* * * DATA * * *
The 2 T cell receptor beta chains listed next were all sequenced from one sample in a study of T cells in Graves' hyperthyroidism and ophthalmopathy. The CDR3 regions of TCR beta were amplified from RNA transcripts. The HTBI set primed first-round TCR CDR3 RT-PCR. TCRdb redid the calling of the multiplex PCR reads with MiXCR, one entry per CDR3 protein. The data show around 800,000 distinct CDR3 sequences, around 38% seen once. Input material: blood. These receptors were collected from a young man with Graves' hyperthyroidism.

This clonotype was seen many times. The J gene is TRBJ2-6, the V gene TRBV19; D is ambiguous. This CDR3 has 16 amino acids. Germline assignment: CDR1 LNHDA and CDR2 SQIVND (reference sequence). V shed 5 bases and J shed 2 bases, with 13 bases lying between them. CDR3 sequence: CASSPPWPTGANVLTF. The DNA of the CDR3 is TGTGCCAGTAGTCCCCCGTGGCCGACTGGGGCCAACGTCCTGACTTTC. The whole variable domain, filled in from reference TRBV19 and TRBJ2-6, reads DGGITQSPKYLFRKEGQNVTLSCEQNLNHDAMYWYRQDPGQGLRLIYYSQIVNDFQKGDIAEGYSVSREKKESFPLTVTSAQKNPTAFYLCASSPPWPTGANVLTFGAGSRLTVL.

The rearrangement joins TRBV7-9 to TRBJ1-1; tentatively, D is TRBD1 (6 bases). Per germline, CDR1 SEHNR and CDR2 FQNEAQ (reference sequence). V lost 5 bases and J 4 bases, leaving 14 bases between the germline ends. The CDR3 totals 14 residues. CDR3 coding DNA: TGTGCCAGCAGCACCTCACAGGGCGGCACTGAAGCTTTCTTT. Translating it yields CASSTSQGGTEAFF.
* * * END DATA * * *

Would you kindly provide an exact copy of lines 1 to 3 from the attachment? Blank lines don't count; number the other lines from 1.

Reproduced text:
The 2 T cell receptor beta chains listed next were all sequenced from one sample in a study of T cells in Graves' hyperthyroidism and ophthalmopathy. The CDR3 regions of TCR beta were amplified from RNA transcripts. The HTBI set primed first-round TCR CDR3 RT-PCR. TCRdb redid the calling of the multiplex PCR reads with MiXCR, one entry per CDR3 protein. The data show around 800,000 distinct CDR3 sequences, around 38% seen once. Input material: blood. These receptors were collected from a young man with Graves' hyperthyroidism.

This clonotype was seen many times. The J gene is TRBJ2-6, the V gene TRBV19; D is ambiguous. This CDR3 has 16 amino acids. Germline assignment: CDR1 LNHDA and CDR2 SQIVND (reference sequence). V shed 5 bases and J shed 2 bases, with 13 bases lying between them. CDR3 sequence: CASSPPWPTGANVLTF. The DNA of the CDR3 is TGTGCCAGTAGTCCCCCGTGGCCGACTGGGGCCAACGTCCTGACTTTC. The whole variable domain, filled in from reference TRBV19 and TRBJ2-6, reads DGGITQSPKYLFRKEGQNVTLSCEQNLNHDAMYWYRQDPGQGLRLIYYSQIVNDFQKGDIAEGYSVSREKKESFPLTVTSAQKNPTAFYLCASSPPWPTGANVLTFGAGSRLTVL.

The rearrangement joins TRBV7-9 to TRBJ1-1; tentatively, D is TRBD1 (6 bases). Per germline, CDR1 SEHNR and CDR2 FQNEAQ (reference sequence). V lost 5 bases and J 4 bases, leaving 14 bases between the germline ends. The CDR3 totals 14 residues. CDR3 coding DNA: TGTGCCAGCAGCACCTCACAGGGCGGCACTGAAGCTTTCTTT. Translating it yields CASSTSQGGTEAFF.